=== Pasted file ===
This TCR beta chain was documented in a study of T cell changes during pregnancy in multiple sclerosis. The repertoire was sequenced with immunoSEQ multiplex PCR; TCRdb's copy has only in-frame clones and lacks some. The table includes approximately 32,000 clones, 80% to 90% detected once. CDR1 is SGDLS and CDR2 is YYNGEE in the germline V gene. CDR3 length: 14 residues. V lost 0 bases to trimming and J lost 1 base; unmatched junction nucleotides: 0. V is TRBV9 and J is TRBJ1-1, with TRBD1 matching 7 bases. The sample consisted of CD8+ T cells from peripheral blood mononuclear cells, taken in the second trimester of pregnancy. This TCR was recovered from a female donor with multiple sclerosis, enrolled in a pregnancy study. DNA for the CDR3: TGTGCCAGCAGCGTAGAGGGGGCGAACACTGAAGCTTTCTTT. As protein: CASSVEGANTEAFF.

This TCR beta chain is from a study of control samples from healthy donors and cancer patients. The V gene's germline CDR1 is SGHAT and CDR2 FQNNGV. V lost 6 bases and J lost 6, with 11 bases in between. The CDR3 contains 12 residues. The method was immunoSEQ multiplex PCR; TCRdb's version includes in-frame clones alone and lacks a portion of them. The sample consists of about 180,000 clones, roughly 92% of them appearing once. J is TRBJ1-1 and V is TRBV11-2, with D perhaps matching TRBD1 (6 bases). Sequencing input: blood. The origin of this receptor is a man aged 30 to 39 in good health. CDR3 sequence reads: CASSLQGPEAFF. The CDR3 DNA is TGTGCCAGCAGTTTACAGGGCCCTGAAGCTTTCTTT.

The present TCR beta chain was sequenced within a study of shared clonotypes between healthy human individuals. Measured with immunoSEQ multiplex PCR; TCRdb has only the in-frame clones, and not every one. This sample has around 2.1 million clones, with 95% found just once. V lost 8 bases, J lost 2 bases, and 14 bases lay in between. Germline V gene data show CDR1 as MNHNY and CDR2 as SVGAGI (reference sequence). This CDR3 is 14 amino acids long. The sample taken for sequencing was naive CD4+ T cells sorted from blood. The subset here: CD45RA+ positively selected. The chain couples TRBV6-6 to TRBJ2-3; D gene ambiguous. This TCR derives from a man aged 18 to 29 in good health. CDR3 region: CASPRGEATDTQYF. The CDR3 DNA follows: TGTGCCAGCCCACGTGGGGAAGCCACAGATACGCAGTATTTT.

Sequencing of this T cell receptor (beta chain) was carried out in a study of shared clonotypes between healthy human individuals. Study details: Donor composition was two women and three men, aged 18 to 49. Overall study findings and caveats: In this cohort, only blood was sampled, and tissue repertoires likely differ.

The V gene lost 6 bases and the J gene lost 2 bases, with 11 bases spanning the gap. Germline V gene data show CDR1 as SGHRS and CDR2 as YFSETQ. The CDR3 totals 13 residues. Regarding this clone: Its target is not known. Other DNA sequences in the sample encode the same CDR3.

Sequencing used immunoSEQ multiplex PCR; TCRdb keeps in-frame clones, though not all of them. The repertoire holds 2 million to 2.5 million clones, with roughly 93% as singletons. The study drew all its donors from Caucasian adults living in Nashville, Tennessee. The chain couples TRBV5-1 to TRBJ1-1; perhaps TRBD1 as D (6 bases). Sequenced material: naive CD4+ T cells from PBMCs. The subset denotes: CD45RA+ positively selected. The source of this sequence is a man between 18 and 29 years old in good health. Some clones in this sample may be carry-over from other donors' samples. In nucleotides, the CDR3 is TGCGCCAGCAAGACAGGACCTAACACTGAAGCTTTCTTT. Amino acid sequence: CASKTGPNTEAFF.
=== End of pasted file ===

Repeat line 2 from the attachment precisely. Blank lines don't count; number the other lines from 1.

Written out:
This TCR beta chain is from a study of control samples from healthy donors and cancer patients. The V gene's germline CDR1 is SGHAT and CDR2 FQNNGV. V lost 6 bases and J lost 6, with 11 bases in between. The CDR3 contains 12 residues. The method was immunoSEQ multiplex PCR; TCRdb's version includes in-frame clones alone and lacks a portion of them. The sample consists of about 180,000 clones, roughly 92% of them appearing once. J is TRBJ1-1 and V is TRBV11-2, with D perhaps matching TRBD1 (6 bases). Sequencing input: blood. The origin of this receptor is a man aged 30 to 39 in good health. CDR3 sequence reads: CASSLQGPEAFF. The CDR3 DNA is TGTGCCAGCAGTTTACAGGGCCCTGAAGCTTTCTTT.